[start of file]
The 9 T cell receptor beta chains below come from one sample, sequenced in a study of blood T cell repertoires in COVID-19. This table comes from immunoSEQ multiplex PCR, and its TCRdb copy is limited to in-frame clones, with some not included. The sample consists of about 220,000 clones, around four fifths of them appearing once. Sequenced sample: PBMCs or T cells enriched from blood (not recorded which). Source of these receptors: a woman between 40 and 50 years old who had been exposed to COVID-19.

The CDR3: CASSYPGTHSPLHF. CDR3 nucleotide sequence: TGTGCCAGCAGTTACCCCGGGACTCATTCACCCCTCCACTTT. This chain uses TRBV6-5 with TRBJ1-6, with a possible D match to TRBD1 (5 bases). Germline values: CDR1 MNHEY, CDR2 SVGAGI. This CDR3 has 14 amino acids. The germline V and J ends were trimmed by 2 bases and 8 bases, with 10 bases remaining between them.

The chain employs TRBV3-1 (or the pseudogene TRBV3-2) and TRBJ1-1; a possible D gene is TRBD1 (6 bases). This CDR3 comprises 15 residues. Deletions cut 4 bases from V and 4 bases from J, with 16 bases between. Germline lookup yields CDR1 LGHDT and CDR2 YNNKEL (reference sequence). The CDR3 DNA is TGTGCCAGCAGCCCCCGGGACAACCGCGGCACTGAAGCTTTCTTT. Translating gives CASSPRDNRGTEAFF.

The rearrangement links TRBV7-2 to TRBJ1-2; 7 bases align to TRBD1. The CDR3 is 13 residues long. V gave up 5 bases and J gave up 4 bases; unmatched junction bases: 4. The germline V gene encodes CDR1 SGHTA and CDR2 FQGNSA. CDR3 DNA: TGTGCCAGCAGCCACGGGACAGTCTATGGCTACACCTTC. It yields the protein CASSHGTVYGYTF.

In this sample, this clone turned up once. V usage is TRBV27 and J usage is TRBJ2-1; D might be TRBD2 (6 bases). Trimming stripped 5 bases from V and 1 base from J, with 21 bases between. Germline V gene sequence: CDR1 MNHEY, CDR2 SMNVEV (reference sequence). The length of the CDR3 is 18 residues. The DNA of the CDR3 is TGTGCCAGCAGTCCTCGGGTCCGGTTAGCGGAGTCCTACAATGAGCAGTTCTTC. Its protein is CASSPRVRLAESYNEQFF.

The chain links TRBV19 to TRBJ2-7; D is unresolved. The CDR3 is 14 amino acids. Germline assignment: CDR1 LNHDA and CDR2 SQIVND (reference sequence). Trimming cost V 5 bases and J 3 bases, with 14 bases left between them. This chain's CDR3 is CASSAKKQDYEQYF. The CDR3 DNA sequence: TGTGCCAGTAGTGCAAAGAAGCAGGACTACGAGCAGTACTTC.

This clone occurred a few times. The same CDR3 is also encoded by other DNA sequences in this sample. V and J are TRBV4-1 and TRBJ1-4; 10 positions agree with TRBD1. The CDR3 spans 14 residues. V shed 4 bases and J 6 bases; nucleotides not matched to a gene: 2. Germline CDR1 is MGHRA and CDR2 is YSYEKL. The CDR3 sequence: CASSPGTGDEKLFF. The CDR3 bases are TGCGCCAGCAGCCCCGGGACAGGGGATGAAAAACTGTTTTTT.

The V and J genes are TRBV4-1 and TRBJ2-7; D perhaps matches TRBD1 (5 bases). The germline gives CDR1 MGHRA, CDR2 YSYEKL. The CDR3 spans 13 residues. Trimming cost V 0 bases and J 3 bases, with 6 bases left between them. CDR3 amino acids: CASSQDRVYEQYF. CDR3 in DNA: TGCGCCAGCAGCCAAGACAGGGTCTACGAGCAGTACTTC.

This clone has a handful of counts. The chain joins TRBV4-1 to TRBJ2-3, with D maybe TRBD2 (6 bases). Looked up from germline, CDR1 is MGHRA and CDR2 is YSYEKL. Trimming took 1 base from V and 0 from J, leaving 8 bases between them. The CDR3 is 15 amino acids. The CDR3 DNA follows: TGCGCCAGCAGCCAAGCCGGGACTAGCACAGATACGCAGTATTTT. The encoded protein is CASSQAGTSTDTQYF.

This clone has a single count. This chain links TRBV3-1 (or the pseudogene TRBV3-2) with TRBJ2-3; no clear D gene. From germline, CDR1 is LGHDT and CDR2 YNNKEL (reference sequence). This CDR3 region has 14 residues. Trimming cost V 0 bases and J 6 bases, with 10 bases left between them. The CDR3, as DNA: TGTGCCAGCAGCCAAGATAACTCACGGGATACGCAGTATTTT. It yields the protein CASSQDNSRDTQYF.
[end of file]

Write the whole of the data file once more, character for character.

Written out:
The 9 T cell receptor beta chains below come from one sample, sequenced in a study of blood T cell repertoires in COVID-19. This table comes from immunoSEQ multiplex PCR, and its TCRdb copy is limited to in-frame clones, with some not included. The sample consists of about 220,000 clones, around four fifths of them appearing once. Sequenced sample: PBMCs or T cells enriched from blood (not recorded which). Source of these receptors: a woman between 40 and 50 years old who had been exposed to COVID-19.

The CDR3: CASSYPGTHSPLHF. CDR3 nucleotide sequence: TGTGCCAGCAGTTACCCCGGGACTCATTCACCCCTCCACTTT. This chain uses TRBV6-5 with TRBJ1-6, with a possible D match to TRBD1 (5 bases). Germline values: CDR1 MNHEY, CDR2 SVGAGI. This CDR3 has 14 amino acids. The germline V and J ends were trimmed by 2 bases and 8 bases, with 10 bases remaining between them.

The chain employs TRBV3-1 (or the pseudogene TRBV3-2) and TRBJ1-1; a possible D gene is TRBD1 (6 bases). This CDR3 comprises 15 residues. Deletions cut 4 bases from V and 4 bases from J, with 16 bases between. Germline lookup yields CDR1 LGHDT and CDR2 YNNKEL (reference sequence). The CDR3 DNA is TGTGCCAGCAGCCCCCGGGACAACCGCGGCACTGAAGCTTTCTTT. Translating gives CASSPRDNRGTEAFF.

The rearrangement links TRBV7-2 to TRBJ1-2; 7 bases align to TRBD1. The CDR3 is 13 residues long. V gave up 5 bases and J gave up 4 bases; unmatched junction bases: 4. The germline V gene encodes CDR1 SGHTA and CDR2 FQGNSA. CDR3 DNA: TGTGCCAGCAGCCACGGGACAGTCTATGGCTACACCTTC. It yields the protein CASSHGTVYGYTF.

In this sample, this clone turned up once. V usage is TRBV27 and J usage is TRBJ2-1; D might be TRBD2 (6 bases). Trimming stripped 5 bases from V and 1 base from J, with 21 bases between. Germline V gene sequence: CDR1 MNHEY, CDR2 SMNVEV (reference sequence). The length of the CDR3 is 18 residues. The DNA of the CDR3 is TGTGCCAGCAGTCCTCGGGTCCGGTTAGCGGAGTCCTACAATGAGCAGTTCTTC. Its protein is CASSPRVRLAESYNEQFF.

The chain links TRBV19 to TRBJ2-7; D is unresolved. The CDR3 is 14 amino acids. Germline assignment: CDR1 LNHDA and CDR2 SQIVND (reference sequence). Trimming cost V 5 bases and J 3 bases, with 14 bases left between them. This chain's CDR3 is CASSAKKQDYEQYF. The CDR3 DNA sequence: TGTGCCAGTAGTGCAAAGAAGCAGGACTACGAGCAGTACTTC.

This clone occurred a few times. The same CDR3 is also encoded by other DNA sequences in this sample. V and J are TRBV4-1 and TRBJ1-4; 10 positions agree with TRBD1. The CDR3 spans 14 residues. V shed 4 bases and J 6 bases; nucleotides not matched to a gene: 2. Germline CDR1 is MGHRA and CDR2 is YSYEKL. The CDR3 sequence: CASSPGTGDEKLFF. The CDR3 bases are TGCGCCAGCAGCCCCGGGACAGGGGATGAAAAACTGTTTTTT.

The V and J genes are TRBV4-1 and TRBJ2-7; D perhaps matches TRBD1 (5 bases). The germline gives CDR1 MGHRA, CDR2 YSYEKL. The CDR3 spans 13 residues. Trimming cost V 0 bases and J 3 bases, with 6 bases left between them. CDR3 amino acids: CASSQDRVYEQYF. CDR3 in DNA: TGCGCCAGCAGCCAAGACAGGGTCTACGAGCAGTACTTC.

This clone has a handful of counts. The chain joins TRBV4-1 to TRBJ2-3, with D maybe TRBD2 (6 bases). Looked up from germline, CDR1 is MGHRA and CDR2 is YSYEKL. Trimming took 1 base from V and 0 from J, leaving 8 bases between them. The CDR3 is 15 amino acids. The CDR3 DNA follows: TGCGCCAGCAGCCAAGCCGGGACTAGCACAGATACGCAGTATTTT. The encoded protein is CASSQAGTSTDTQYF.

This clone has a single count. This chain links TRBV3-1 (or the pseudogene TRBV3-2) with TRBJ2-3; no clear D gene. From germline, CDR1 is LGHDT and CDR2 YNNKEL (reference sequence). This CDR3 region has 14 residues. Trimming cost V 0 bases and J 6 bases, with 10 bases left between them. The CDR3, as DNA: TGTGCCAGCAGCCAAGATAACTCACGGGATACGCAGTATTTT. It yields the protein CASSQDNSRDTQYF.